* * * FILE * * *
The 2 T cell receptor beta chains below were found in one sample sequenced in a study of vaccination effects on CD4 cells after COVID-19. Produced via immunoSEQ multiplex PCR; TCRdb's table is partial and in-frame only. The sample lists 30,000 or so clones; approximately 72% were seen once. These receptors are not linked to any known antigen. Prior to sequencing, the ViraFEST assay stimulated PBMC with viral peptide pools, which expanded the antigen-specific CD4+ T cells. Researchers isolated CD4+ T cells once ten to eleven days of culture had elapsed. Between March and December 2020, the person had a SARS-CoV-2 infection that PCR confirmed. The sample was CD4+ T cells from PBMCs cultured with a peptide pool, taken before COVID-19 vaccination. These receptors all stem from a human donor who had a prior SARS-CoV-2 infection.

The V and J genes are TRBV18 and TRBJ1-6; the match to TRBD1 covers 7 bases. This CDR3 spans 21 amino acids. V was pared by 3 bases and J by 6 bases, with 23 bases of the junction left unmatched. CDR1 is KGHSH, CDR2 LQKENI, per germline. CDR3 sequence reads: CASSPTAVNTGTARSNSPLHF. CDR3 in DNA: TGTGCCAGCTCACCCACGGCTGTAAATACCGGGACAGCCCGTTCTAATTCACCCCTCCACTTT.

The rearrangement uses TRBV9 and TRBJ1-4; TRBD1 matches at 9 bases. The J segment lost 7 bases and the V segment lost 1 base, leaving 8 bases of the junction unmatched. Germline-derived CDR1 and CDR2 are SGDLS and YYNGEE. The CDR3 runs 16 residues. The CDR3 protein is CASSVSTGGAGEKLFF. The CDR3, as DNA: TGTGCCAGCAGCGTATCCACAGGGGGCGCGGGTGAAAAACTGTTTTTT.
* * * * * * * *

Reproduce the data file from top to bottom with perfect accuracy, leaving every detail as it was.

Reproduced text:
The 2 T cell receptor beta chains below were found in one sample sequenced in a study of vaccination effects on CD4 cells after COVID-19. Produced via immunoSEQ multiplex PCR; TCRdb's table is partial and in-frame only. The sample lists 30,000 or so clones; approximately 72% were seen once. These receptors are not linked to any known antigen. Prior to sequencing, the ViraFEST assay stimulated PBMC with viral peptide pools, which expanded the antigen-specific CD4+ T cells. Researchers isolated CD4+ T cells once ten to eleven days of culture had elapsed. Between March and December 2020, the person had a SARS-CoV-2 infection that PCR confirmed. The sample was CD4+ T cells from PBMCs cultured with a peptide pool, taken before COVID-19 vaccination. These receptors all stem from a human donor who had a prior SARS-CoV-2 infection.

The V and J genes are TRBV18 and TRBJ1-6; the match to TRBD1 covers 7 bases. This CDR3 spans 21 amino acids. V was pared by 3 bases and J by 6 bases, with 23 bases of the junction left unmatched. CDR1 is KGHSH, CDR2 LQKENI, per germline. CDR3 sequence reads: CASSPTAVNTGTARSNSPLHF. CDR3 in DNA: TGTGCCAGCTCACCCACGGCTGTAAATACCGGGACAGCCCGTTCTAATTCACCCCTCCACTTT.

The rearrangement uses TRBV9 and TRBJ1-4; TRBD1 matches at 9 bases. The J segment lost 7 bases and the V segment lost 1 base, leaving 8 bases of the junction unmatched. Germline-derived CDR1 and CDR2 are SGDLS and YYNGEE. The CDR3 runs 16 residues. The CDR3 protein is CASSVSTGGAGEKLFF. The CDR3, as DNA: TGTGCCAGCAGCGTATCCACAGGGGGCGCGGGTGAAAAACTGTTTTTT.